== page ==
The Continuing Four-Kingdom Theme:
Apparently, the Jews did not abandon the four kingdom theme, but interpreted Rome as the fourth and final empire. Within these later Jewish sources it was intended as an anti-Roman polemic. Where five empire lists exist (Polybius), it is most likely a conflation of the prior-existing schema that began with Assyria. Rabbinic and other interpreters obviously relied on Daniel for their interpretations (e.g. 4 Esdras (Ezra) 12:11-12; 2 Bar. 39:3-7), and Jesus speaks of elements within Daniel as still as yet to take place (Matt 24:15; Mk 13:14).
As Rome became viewed as the fourth empire, Babylonia had to remain as the first due to Daniel explicitly saying so; Greece became the third, which left either Media or Persia being cut or combined into one kingdom in the dream. Since the time of at least Josephus, the interpretation has been most popular as follows:
“the two hands and arms signify this, that your government shall be dissolved by two kings” Ant. 10.10.4.
The third empire has been thought to be Greece (belly/thigh, bronze) and finally, the fourth kingdom most popularly interpreted as Rome (legs/feet, iron and iron/clay mixture). While Josephus does not explicitly say he believes the fourth kingdom to be Rome, it appears as though he did. Flusser comments,
“He could not openly speak about the common interpretation of the four empires in Daniel because of its anti-Roman character, but when he interprets Nebuchadnezzer’s dream in Daniel ii (Ant. X, 209-210) his intention was clear to all readers who were prepared to understand him” JOC, 327.
Commenting on chapter eight Josephus also records,
“Indeed it so came to pass, that our nation suffered these things under Antiochus Epiphanies, according to Daniel’s vision, and what he wrote many years before they came to pass. In the very same manner Daniel also wrote concerning the Roman government, and that our country should be made desolate by them” Ant. 10.11.6.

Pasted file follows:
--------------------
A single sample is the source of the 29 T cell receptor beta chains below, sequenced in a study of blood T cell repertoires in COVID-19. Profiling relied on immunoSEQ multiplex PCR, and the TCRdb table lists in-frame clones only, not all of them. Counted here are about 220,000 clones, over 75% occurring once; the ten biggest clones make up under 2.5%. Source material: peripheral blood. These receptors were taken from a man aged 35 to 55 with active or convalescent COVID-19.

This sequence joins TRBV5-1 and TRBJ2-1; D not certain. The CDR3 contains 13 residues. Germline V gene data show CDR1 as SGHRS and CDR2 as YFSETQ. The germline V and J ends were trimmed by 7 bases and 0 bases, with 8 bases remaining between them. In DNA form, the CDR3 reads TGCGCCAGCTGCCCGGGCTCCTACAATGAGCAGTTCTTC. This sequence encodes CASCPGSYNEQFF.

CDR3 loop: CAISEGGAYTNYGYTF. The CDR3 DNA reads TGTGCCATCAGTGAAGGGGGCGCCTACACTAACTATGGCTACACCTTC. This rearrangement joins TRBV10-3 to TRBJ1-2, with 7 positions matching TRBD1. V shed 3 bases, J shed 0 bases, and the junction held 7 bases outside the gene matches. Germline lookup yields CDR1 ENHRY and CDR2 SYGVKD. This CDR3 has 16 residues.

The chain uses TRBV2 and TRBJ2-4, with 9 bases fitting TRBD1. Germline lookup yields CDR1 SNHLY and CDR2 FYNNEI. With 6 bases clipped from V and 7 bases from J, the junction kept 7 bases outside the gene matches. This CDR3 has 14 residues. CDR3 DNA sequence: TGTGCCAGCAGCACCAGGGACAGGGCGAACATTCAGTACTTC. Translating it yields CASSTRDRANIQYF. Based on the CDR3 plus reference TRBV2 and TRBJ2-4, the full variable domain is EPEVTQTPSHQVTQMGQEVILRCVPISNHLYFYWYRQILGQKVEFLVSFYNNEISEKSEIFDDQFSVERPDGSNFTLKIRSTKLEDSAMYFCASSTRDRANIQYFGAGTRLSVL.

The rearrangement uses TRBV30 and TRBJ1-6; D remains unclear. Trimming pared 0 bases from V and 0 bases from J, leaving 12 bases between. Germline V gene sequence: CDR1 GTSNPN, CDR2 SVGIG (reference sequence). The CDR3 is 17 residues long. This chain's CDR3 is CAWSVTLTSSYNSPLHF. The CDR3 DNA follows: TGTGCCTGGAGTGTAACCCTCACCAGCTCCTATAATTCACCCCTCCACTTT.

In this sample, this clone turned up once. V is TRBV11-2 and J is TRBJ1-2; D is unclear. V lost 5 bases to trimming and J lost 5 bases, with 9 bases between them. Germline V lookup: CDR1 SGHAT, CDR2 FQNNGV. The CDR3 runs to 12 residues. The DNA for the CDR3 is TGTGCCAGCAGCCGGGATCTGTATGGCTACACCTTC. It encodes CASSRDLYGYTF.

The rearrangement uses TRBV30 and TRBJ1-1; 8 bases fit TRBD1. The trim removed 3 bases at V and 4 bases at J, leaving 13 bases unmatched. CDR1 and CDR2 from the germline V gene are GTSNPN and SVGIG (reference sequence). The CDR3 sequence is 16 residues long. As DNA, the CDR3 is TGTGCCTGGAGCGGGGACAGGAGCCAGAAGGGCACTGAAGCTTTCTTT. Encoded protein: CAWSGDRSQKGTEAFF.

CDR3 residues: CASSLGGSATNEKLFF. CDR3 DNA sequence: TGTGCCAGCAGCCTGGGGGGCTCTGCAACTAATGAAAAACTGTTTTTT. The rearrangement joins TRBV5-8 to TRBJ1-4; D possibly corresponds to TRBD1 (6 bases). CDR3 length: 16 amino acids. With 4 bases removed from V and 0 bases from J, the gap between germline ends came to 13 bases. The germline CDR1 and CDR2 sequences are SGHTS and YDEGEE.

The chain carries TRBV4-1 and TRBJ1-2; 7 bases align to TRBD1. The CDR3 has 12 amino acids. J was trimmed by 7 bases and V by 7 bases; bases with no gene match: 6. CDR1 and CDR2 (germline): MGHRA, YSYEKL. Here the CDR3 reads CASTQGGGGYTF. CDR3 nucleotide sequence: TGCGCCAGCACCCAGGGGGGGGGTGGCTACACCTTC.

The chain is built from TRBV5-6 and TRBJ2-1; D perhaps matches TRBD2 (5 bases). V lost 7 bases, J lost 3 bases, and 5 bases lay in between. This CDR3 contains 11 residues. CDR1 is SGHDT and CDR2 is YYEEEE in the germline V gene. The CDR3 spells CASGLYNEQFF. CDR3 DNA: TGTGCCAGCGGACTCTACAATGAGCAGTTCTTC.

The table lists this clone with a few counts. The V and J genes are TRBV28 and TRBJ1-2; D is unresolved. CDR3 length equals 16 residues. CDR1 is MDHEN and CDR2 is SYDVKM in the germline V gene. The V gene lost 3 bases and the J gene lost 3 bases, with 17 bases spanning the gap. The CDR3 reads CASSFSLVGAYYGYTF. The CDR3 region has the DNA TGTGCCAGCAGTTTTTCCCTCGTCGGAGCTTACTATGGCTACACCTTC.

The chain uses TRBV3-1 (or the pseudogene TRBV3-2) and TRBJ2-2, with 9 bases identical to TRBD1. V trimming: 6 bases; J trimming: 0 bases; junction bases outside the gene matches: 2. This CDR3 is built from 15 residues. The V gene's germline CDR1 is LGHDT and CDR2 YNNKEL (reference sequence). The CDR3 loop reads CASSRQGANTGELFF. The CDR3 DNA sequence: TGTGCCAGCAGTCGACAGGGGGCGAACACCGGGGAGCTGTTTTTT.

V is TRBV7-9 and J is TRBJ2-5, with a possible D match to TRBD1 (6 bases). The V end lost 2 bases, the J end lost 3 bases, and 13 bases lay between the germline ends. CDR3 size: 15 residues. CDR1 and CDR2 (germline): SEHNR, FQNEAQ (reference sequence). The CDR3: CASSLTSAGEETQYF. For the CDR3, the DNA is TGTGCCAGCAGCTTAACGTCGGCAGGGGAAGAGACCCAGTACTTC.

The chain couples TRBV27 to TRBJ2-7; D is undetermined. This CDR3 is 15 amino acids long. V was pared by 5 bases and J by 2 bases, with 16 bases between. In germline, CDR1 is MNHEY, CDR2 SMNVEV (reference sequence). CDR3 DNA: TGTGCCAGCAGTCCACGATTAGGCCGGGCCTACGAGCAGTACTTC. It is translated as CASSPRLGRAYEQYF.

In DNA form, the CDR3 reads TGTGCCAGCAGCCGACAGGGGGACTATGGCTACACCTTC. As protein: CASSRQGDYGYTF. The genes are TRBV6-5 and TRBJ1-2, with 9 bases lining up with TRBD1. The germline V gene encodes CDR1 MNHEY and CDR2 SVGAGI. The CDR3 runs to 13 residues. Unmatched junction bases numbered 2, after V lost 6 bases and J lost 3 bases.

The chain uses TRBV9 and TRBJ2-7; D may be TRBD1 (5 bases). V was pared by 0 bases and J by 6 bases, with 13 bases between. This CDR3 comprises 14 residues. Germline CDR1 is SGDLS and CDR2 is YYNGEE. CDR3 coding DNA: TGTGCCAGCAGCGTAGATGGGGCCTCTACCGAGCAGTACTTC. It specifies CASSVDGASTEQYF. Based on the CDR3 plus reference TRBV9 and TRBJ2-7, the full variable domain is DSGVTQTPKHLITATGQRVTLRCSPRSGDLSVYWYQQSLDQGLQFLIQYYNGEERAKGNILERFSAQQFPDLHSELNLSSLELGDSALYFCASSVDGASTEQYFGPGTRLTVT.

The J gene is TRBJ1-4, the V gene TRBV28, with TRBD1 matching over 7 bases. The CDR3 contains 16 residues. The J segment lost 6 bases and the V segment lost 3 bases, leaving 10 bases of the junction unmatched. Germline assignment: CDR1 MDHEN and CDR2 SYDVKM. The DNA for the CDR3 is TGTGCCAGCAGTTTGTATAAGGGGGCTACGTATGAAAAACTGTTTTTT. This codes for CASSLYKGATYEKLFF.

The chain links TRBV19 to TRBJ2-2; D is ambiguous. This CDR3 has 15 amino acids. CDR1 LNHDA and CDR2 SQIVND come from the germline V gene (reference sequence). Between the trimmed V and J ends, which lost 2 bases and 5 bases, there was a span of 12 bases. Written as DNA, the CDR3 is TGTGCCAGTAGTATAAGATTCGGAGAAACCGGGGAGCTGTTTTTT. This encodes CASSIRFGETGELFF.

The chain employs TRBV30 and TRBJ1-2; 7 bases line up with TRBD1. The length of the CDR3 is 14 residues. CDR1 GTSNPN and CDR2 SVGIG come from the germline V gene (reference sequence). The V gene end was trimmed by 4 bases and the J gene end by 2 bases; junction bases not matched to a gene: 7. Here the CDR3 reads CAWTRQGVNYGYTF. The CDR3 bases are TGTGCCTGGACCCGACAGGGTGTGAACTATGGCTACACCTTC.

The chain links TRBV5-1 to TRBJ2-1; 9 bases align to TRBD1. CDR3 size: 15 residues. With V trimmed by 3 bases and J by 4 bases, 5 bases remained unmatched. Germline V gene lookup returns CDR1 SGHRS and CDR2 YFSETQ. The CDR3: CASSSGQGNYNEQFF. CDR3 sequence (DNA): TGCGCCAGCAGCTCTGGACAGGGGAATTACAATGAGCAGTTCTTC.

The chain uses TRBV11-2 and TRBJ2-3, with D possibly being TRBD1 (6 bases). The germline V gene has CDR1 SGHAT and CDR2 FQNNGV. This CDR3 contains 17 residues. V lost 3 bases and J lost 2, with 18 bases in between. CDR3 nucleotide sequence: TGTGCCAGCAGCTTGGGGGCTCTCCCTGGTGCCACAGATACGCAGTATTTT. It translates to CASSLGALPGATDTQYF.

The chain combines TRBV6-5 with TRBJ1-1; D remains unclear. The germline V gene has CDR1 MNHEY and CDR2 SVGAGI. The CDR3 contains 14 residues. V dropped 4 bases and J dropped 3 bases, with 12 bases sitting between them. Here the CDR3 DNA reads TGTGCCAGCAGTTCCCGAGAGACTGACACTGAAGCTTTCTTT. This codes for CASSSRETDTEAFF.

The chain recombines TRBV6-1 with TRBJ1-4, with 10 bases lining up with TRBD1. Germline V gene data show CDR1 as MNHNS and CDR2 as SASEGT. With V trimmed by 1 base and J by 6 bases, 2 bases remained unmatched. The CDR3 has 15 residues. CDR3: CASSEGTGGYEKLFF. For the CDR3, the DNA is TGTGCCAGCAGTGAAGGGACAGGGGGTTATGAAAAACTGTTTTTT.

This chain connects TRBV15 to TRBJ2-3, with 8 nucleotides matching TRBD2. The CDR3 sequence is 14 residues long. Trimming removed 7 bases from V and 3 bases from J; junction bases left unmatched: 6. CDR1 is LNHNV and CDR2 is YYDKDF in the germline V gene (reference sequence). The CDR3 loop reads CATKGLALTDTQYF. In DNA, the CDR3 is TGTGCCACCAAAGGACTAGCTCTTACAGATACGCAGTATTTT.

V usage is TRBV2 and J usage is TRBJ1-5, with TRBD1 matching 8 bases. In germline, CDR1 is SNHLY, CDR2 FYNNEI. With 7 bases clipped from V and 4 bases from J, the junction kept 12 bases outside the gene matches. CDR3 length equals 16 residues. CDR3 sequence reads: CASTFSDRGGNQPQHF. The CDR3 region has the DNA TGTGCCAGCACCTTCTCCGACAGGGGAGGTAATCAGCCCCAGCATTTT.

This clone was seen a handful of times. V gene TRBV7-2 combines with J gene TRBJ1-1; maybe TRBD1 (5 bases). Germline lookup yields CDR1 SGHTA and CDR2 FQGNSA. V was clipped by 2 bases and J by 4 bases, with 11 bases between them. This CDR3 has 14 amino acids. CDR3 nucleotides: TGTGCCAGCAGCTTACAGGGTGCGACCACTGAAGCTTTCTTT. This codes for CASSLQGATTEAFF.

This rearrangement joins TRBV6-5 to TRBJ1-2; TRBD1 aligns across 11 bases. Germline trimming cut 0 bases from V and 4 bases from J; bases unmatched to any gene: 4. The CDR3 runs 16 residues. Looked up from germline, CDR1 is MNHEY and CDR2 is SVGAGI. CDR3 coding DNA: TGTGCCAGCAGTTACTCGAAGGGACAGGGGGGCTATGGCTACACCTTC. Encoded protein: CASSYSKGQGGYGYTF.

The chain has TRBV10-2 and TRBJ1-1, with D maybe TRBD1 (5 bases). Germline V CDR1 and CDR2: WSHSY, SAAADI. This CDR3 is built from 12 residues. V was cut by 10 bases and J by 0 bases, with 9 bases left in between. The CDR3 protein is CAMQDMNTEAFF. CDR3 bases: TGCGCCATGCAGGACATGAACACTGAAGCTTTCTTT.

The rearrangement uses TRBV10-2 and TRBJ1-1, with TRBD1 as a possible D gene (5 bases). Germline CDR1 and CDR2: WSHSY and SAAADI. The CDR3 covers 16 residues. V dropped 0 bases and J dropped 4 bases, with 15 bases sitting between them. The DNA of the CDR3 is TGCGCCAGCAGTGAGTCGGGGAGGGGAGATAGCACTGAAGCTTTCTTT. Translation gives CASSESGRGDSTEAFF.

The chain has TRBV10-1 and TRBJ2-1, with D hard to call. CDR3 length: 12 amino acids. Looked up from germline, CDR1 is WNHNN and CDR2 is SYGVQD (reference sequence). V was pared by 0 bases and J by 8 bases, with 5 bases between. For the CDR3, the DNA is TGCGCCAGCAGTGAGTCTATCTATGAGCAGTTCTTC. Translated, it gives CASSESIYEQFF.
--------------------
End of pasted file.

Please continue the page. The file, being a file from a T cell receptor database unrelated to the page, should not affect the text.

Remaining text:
Iian Provan in his commentary on Daniel states:
“There is, moreover, an inherent weakness in the ‘Greek hypothesis’ – that the book of Daniel nowhere explicitly says that there was a Median Empire. It only says that Babylon was ruled for a while by a king of Median extraction, who is said to have applied the laws of the Medes and the Persians (6:8) and may well have been the same person as Cyrus the Persian (if the end of 6:28 is translated ‘the reign of Darius, that is, the reign of Cyrus the Persian’). Media and Persia are two parts of the same empire in Daniel – the two horns on the single ram of ch. 8 [v.20]. The fourth empire on this view is not named in the book, but thought of as coming after Greece (i.e. Rome).”
While Provan does not specifically view Rome as being the fourth kingdom following Greece as third, he does view the fourth simply as
“an empire to come, at some point after the Greek empire has passed away, during which the events of the end times occur” Dunn, Provan, “Daniel,” Eerdman’s Commentary on the Bible, 667.
Finally, it is interesting to note that nowhere is the kingdom that replaces the fourth (whether identified as Greece, Rome or some other unknown confederacy) called the “fifth.” Due to its description of
1) originating without human hands;
2) encompassing the whole earth;
3) being without end, replacement or destruction, it is clearly not just another kingdom, but rather the eschaton of sorts; another kind of kingdom. Some view this kingdom as the reversion of the Jews to their rightful locale or the rule of God, interpreted through the rise of Christianity.
Whatever identification we assign to the four kingdoms and their exact time of existence and supplanting, it is evident that the point of it all is summed up in the rule of God, and his establishment of a superior kingdom. This is a kingdom dominated by peace (Isa. 2) and a time of rejuvenation of the nations (Isa. 19:22-25). Attempts to predict the time of the end with calculation and application of Danielic text to modern events has proven to be inaccurate while doing a great disservice to the intention of the book. It is a form of chronological snobbery to consider Daniel – or any other biblical text for that matter – irrelevant to the contemporary social context in which it was written.
Pete Enns, in a recent blog post, made some worthwhile observations when he said (albeit in the context of Genesis, but nevertheless still applies):